|Publication number||US4585850 A|
|Application number||US 06/645,721|
|Publication date||Apr 29, 1986|
|Filing date||Aug 30, 1984|
|Priority date||Aug 30, 1984|
|Also published as||CA1277074C|
|Publication number||06645721, 645721, US 4585850 A, US 4585850A, US-A-4585850, US4585850 A, US4585850A|
|Inventors||Richard J. G. Dominguez|
|Original Assignee||Texaco Inc.|
|Export Citation||BiBTeX, EndNote, RefMan|
|Patent Citations (19), Non-Patent Citations (4), Referenced by (24), Classifications (9), Legal Events (13)|
|External Links: USPTO, USPTO Assignment, Espacenet|
This application is related to application Ser. No. 503,382 filed June 8, 1983, now allowed. Also related are the following applications filed of even date: Ser. No. 645,600, and Ser. No. 645,599.
1. Field of the Invention
This invention concerns the field of reaction injection molded elastomers.
2. Description of the Prior Art
U.S. Pat. Nos. 4,254,069 and 4,272,618 concern the curing of RIM polyurethane elastomers. In the Glossary of these patents, a "polyol" is defined as a di- or greater functionality high molecular weight alcohol or an amine terminated molecule composed of ether groups. In the discussion of chain extenders in these patents, amines, including aromatic diamines, are disclosed. However, the actual examples are of polyether polyurethanes using polyols (hydroxyl terminated) of high molecular weight. The chain extender, monoethanolamine, was used as a crosslinker.
U.S. Pat. Nos. 3,838,076 and 3,847,992 disclose foams made from amine terminated polyethers, wherein the amine termination ranges from 10 to 50 percent and 15 to 55 percent, respectively.
Quillery's U.S. Pat. No. 3,523,918 describes the use of amine chain extenders for the preparation of integral skin foams. Also, Weber's, et al. U.S. Pat. No. 4,218,543 describes the use of high molecular weight polyols, certain aromatic diamines and isocyanates for the production of RIM parts. This Bayer patent specifically claims as a chain extender 1-methyl-3,5-diethyl-2,4-diaminobenzene (diethyltoluene diamine) and its isomer.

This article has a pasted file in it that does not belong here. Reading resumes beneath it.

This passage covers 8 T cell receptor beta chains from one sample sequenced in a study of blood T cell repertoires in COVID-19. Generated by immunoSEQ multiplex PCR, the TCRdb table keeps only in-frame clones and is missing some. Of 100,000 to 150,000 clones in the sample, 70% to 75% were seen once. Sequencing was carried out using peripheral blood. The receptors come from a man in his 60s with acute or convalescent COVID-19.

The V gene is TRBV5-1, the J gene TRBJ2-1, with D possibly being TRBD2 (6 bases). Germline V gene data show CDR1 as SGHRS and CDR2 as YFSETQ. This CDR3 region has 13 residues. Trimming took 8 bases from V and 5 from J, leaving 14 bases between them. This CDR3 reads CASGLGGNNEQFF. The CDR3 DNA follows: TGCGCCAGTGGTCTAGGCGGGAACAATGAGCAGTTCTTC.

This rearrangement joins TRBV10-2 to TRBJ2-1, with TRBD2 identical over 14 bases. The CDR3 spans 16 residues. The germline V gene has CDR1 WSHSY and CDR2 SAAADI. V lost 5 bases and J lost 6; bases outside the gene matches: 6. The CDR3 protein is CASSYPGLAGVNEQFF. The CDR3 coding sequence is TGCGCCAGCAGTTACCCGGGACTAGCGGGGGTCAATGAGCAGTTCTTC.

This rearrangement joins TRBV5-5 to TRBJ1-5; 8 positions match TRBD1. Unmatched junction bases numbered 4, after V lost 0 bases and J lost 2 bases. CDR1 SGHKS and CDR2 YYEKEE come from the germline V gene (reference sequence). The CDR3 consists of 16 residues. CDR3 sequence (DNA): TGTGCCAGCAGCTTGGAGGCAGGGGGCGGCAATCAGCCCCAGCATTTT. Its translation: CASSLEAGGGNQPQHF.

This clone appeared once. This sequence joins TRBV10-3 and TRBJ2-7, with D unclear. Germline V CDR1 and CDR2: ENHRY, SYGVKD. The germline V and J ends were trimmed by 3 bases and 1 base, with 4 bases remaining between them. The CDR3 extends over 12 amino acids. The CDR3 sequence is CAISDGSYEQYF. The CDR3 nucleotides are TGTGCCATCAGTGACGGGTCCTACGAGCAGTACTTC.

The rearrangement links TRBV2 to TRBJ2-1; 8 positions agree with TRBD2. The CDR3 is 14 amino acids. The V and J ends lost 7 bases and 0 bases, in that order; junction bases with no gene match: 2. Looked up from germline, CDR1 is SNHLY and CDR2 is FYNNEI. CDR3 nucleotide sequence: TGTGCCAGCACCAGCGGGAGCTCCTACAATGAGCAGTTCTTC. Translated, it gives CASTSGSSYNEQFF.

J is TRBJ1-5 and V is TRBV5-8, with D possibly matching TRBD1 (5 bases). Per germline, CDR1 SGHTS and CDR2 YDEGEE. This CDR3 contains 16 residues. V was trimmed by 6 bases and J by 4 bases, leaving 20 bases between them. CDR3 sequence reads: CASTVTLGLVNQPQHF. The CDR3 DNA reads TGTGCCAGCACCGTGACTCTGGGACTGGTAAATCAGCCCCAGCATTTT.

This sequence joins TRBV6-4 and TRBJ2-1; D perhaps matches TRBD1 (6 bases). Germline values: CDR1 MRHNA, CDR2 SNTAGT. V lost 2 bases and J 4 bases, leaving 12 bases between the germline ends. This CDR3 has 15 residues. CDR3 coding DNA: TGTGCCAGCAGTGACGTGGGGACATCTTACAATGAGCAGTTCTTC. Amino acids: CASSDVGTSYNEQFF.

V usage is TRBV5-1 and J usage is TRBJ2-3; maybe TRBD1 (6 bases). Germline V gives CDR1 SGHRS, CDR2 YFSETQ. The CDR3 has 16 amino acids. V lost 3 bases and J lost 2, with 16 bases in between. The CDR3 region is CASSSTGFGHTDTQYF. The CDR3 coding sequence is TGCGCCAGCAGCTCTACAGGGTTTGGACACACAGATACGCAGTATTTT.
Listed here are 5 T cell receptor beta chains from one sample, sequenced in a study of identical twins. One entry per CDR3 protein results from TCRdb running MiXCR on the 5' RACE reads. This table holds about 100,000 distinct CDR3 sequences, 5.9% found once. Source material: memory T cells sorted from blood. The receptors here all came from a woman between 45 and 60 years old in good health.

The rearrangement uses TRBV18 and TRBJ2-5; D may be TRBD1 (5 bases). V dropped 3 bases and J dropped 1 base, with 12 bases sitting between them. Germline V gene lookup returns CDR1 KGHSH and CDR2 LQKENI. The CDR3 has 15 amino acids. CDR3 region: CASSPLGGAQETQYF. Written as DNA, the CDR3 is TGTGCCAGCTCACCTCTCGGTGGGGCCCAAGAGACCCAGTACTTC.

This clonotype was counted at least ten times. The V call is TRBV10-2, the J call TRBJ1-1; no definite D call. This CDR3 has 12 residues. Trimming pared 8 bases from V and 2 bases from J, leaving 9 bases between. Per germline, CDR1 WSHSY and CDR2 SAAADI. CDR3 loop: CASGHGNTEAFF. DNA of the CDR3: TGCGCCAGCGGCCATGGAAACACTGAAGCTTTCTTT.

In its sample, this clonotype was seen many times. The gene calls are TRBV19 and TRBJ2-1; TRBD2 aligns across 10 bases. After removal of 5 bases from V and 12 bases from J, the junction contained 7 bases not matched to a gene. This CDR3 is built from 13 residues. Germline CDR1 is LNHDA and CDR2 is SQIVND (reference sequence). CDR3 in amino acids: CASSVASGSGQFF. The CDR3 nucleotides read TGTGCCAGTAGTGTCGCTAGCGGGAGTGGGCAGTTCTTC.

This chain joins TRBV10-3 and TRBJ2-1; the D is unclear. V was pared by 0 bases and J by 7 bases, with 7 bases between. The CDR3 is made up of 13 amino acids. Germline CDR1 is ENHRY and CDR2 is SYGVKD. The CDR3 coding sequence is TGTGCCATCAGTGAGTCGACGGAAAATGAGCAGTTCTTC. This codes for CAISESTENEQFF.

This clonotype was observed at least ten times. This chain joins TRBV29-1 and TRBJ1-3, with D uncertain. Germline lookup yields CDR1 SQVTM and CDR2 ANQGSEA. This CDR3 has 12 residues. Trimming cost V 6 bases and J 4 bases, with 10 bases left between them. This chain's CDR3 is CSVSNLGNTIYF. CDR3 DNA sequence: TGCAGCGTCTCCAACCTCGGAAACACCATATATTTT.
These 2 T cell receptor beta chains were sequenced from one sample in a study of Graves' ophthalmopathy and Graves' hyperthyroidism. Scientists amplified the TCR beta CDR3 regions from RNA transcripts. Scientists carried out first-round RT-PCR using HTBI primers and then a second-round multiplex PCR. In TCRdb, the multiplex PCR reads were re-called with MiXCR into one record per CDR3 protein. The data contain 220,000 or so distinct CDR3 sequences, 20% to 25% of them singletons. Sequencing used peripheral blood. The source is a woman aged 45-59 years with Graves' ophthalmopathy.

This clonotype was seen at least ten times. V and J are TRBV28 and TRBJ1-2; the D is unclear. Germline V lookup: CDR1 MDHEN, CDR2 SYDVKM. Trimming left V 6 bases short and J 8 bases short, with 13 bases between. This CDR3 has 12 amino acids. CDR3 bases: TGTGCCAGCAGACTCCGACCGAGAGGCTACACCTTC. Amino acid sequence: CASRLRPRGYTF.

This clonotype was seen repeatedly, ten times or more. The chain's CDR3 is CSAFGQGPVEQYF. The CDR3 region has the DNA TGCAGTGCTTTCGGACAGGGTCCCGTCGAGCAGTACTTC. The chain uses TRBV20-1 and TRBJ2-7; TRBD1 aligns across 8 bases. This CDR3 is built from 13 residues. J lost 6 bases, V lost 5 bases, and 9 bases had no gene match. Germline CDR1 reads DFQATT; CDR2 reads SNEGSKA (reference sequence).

Turner's U.S. Pat. No. 4,246,363 claims a RIM polyurethane composition derived from using at least three different polyols (including amine terminated polyethers) having specific relationships and reactivity and solubility parameters to one another. Also, Vanderhider's U.S. Pat. No. 4,269,945 claims a process for preparing RIM polyurethanes wherein a relatively high molecular weight hydroxyl containing polyol, a chain extender and a polyisocyanate are used. The chain extender may be an aliphatic amine containing material having at least one primary amine group.
Previously filed applications, Ser. No. 371,377 and U.S. Pat. Nos. 4,396,729; 4,444,910, and 4,433,067 relate to elastomers prepared using a high molecular weight amine terminated polyether, an aromatic diamine chain extender and a polyisocyanate which may be merely a polyisocyanate or a quasi-prepolymer prepared from a polyol reacted with a polyisocyanate wherein isocyanate groups are still left unreacted.